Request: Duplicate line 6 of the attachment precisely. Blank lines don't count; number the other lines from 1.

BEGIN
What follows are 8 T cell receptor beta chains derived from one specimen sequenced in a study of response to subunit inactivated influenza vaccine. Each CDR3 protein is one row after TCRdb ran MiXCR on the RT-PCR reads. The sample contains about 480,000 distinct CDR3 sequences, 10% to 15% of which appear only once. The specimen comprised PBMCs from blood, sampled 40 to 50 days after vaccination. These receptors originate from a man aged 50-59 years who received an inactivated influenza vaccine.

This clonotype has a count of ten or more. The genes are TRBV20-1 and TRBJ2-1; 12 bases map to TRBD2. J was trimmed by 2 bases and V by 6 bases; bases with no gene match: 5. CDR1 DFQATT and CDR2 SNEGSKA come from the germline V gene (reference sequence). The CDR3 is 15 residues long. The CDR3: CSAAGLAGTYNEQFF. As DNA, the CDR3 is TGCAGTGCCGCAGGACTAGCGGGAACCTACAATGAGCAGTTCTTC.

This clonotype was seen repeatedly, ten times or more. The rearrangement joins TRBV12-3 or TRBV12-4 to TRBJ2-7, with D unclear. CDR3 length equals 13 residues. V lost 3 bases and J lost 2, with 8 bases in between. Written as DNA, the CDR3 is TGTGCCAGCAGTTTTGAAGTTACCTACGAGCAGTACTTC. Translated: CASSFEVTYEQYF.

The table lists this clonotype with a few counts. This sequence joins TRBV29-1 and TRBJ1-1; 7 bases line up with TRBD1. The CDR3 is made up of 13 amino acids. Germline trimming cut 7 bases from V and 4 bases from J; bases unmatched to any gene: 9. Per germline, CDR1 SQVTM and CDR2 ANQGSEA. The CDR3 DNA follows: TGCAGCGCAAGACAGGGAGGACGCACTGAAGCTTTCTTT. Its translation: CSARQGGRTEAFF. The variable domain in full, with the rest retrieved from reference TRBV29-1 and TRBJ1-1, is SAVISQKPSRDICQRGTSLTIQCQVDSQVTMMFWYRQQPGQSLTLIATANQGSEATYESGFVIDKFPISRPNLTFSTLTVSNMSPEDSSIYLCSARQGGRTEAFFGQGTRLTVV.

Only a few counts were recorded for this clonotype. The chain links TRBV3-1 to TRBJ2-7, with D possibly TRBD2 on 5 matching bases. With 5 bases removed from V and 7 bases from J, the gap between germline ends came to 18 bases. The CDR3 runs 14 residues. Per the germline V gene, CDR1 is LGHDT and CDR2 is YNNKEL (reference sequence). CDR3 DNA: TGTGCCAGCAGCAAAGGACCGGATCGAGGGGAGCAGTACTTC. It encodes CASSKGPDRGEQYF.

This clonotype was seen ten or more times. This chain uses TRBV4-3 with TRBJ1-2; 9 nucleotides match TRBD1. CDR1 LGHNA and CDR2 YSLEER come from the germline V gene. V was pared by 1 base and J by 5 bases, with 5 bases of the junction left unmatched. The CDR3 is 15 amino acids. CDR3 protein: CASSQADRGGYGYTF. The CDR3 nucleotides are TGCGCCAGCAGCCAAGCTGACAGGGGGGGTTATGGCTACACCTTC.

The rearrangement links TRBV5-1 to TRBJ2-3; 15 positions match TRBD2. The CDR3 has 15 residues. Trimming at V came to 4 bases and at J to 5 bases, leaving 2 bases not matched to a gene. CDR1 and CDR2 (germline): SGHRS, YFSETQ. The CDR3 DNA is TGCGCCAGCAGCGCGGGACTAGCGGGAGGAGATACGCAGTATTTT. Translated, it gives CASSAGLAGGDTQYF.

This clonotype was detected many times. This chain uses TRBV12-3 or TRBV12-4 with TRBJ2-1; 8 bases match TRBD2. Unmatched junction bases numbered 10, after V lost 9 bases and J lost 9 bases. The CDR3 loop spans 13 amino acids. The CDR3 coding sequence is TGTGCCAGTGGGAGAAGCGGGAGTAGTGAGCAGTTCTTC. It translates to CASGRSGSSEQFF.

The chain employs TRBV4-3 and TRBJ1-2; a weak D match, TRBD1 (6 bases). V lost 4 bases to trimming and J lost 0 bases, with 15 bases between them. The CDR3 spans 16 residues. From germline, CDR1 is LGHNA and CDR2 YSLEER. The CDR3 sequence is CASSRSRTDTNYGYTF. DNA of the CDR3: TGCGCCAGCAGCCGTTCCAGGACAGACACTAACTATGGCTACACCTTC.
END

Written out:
This clonotype was seen ten or more times. This chain uses TRBV4-3 with TRBJ1-2; 9 nucleotides match TRBD1. CDR1 LGHNA and CDR2 YSLEER come from the germline V gene. V was pared by 1 base and J by 5 bases, with 5 bases of the junction left unmatched. The CDR3 is 15 amino acids. CDR3 protein: CASSQADRGGYGYTF. The CDR3 nucleotides are TGCGCCAGCAGCCAAGCTGACAGGGGGGGTTATGGCTACACCTTC.